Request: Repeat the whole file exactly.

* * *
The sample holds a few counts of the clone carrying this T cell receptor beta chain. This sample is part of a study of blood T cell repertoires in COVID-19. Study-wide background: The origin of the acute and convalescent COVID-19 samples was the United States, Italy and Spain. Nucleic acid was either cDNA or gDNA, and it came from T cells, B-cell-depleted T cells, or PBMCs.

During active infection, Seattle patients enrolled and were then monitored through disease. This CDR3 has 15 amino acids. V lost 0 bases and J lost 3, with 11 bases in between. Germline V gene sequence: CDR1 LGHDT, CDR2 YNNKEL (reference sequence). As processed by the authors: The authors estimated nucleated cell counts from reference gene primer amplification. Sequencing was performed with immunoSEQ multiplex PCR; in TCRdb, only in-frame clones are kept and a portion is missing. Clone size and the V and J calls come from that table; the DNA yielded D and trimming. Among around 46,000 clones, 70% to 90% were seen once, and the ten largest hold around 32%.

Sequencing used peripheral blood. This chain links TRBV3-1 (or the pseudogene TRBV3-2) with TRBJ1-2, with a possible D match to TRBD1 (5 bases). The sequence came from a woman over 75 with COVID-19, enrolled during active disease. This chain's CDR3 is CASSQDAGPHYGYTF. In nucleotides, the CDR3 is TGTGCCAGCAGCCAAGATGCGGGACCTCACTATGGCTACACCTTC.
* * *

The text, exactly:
The sample holds a few counts of the clone carrying this T cell receptor beta chain. This sample is part of a study of blood T cell repertoires in COVID-19. Study-wide background: The origin of the acute and convalescent COVID-19 samples was the United States, Italy and Spain. Nucleic acid was either cDNA or gDNA, and it came from T cells, B-cell-depleted T cells, or PBMCs.

During active infection, Seattle patients enrolled and were then monitored through disease. This CDR3 has 15 amino acids. V lost 0 bases and J lost 3, with 11 bases in between. Germline V gene sequence: CDR1 LGHDT, CDR2 YNNKEL (reference sequence). As processed by the authors: The authors estimated nucleated cell counts from reference gene primer amplification. Sequencing was performed with immunoSEQ multiplex PCR; in TCRdb, only in-frame clones are kept and a portion is missing. Clone size and the V and J calls come from that table; the DNA yielded D and trimming. Among around 46,000 clones, 70% to 90% were seen once, and the ten largest hold around 32%.

Sequencing used peripheral blood. This chain links TRBV3-1 (or the pseudogene TRBV3-2) with TRBJ1-2, with a possible D match to TRBD1 (5 bases). The sequence came from a woman over 75 with COVID-19, enrolled during active disease. This chain's CDR3 is CASSQDAGPHYGYTF. In nucleotides, the CDR3 is TGTGCCAGCAGCCAAGATGCGGGACCTCACTATGGCTACACCTTC.